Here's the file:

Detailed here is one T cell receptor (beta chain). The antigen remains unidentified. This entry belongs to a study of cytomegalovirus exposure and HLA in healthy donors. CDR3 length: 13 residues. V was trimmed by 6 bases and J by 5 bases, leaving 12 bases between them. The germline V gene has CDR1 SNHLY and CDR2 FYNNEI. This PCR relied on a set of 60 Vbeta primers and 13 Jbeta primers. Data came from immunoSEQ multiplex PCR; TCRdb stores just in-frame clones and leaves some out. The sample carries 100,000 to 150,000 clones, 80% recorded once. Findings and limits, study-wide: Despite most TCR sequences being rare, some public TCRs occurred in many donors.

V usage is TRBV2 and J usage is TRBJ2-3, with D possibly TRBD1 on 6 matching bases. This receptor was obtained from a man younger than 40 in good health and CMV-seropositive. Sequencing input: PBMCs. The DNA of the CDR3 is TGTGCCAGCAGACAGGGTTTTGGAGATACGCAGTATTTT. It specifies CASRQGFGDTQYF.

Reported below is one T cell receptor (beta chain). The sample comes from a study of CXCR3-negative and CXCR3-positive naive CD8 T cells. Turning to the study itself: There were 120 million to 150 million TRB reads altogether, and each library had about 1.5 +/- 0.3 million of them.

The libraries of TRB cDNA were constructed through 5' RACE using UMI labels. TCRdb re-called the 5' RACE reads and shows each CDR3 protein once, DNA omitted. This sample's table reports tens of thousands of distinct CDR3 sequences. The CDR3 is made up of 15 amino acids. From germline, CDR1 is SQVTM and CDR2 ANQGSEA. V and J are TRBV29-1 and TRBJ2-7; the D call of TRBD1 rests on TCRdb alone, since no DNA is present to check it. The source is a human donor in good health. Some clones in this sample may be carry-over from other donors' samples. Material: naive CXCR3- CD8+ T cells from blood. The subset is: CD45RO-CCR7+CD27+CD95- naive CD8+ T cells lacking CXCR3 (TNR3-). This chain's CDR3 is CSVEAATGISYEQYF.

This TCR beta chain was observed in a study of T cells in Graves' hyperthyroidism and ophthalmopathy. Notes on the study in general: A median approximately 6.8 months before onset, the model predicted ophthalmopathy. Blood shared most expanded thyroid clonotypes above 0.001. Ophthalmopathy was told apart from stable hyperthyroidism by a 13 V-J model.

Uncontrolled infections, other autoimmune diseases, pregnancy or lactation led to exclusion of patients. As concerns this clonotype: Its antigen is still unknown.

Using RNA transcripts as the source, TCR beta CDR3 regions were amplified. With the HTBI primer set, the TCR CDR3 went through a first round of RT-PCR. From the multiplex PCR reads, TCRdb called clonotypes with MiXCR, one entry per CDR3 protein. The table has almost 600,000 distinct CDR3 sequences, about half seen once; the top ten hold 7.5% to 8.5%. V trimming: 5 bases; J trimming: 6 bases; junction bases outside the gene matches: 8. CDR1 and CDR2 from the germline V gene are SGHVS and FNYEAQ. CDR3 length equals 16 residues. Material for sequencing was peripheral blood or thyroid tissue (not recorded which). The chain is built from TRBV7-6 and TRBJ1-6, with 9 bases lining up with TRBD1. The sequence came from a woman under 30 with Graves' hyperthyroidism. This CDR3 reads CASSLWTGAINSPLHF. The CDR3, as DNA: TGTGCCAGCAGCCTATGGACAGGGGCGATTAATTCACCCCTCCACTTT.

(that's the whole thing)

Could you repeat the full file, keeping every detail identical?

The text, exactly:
Detailed here is one T cell receptor (beta chain). The antigen remains unidentified. This entry belongs to a study of cytomegalovirus exposure and HLA in healthy donors. CDR3 length: 13 residues. V was trimmed by 6 bases and J by 5 bases, leaving 12 bases between them. The germline V gene has CDR1 SNHLY and CDR2 FYNNEI. This PCR relied on a set of 60 Vbeta primers and 13 Jbeta primers. Data came from immunoSEQ multiplex PCR; TCRdb stores just in-frame clones and leaves some out. The sample carries 100,000 to 150,000 clones, 80% recorded once. Findings and limits, study-wide: Despite most TCR sequences being rare, some public TCRs occurred in many donors.

V usage is TRBV2 and J usage is TRBJ2-3, with D possibly TRBD1 on 6 matching bases. This receptor was obtained from a man younger than 40 in good health and CMV-seropositive. Sequencing input: PBMCs. The DNA of the CDR3 is TGTGCCAGCAGACAGGGTTTTGGAGATACGCAGTATTTT. It specifies CASRQGFGDTQYF.

Reported below is one T cell receptor (beta chain). The sample comes from a study of CXCR3-negative and CXCR3-positive naive CD8 T cells. Turning to the study itself: There were 120 million to 150 million TRB reads altogether, and each library had about 1.5 +/- 0.3 million of them.

The libraries of TRB cDNA were constructed through 5' RACE using UMI labels. TCRdb re-called the 5' RACE reads and shows each CDR3 protein once, DNA omitted. This sample's table reports tens of thousands of distinct CDR3 sequences. The CDR3 is made up of 15 amino acids. From germline, CDR1 is SQVTM and CDR2 ANQGSEA. V and J are TRBV29-1 and TRBJ2-7; the D call of TRBD1 rests on TCRdb alone, since no DNA is present to check it. The source is a human donor in good health. Some clones in this sample may be carry-over from other donors' samples. Material: naive CXCR3- CD8+ T cells from blood. The subset is: CD45RO-CCR7+CD27+CD95- naive CD8+ T cells lacking CXCR3 (TNR3-). This chain's CDR3 is CSVEAATGISYEQYF.

This TCR beta chain was observed in a study of T cells in Graves' hyperthyroidism and ophthalmopathy. Notes on the study in general: A median approximately 6.8 months before onset, the model predicted ophthalmopathy. Blood shared most expanded thyroid clonotypes above 0.001. Ophthalmopathy was told apart from stable hyperthyroidism by a 13 V-J model.

Uncontrolled infections, other autoimmune diseases, pregnancy or lactation led to exclusion of patients. As concerns this clonotype: Its antigen is still unknown.

Using RNA transcripts as the source, TCR beta CDR3 regions were amplified. With the HTBI primer set, the TCR CDR3 went through a first round of RT-PCR. From the multiplex PCR reads, TCRdb called clonotypes with MiXCR, one entry per CDR3 protein. The table has almost 600,000 distinct CDR3 sequences, about half seen once; the top ten hold 7.5% to 8.5%. V trimming: 5 bases; J trimming: 6 bases; junction bases outside the gene matches: 8. CDR1 and CDR2 from the germline V gene are SGHVS and FNYEAQ. CDR3 length equals 16 residues. Material for sequencing was peripheral blood or thyroid tissue (not recorded which). The chain is built from TRBV7-6 and TRBJ1-6, with 9 bases lining up with TRBD1. The sequence came from a woman under 30 with Graves' hyperthyroidism. This CDR3 reads CASSLWTGAINSPLHF. The CDR3, as DNA: TGTGCCAGCAGCCTATGGACAGGGGCGATTAATTCACCCCTCCACTTT.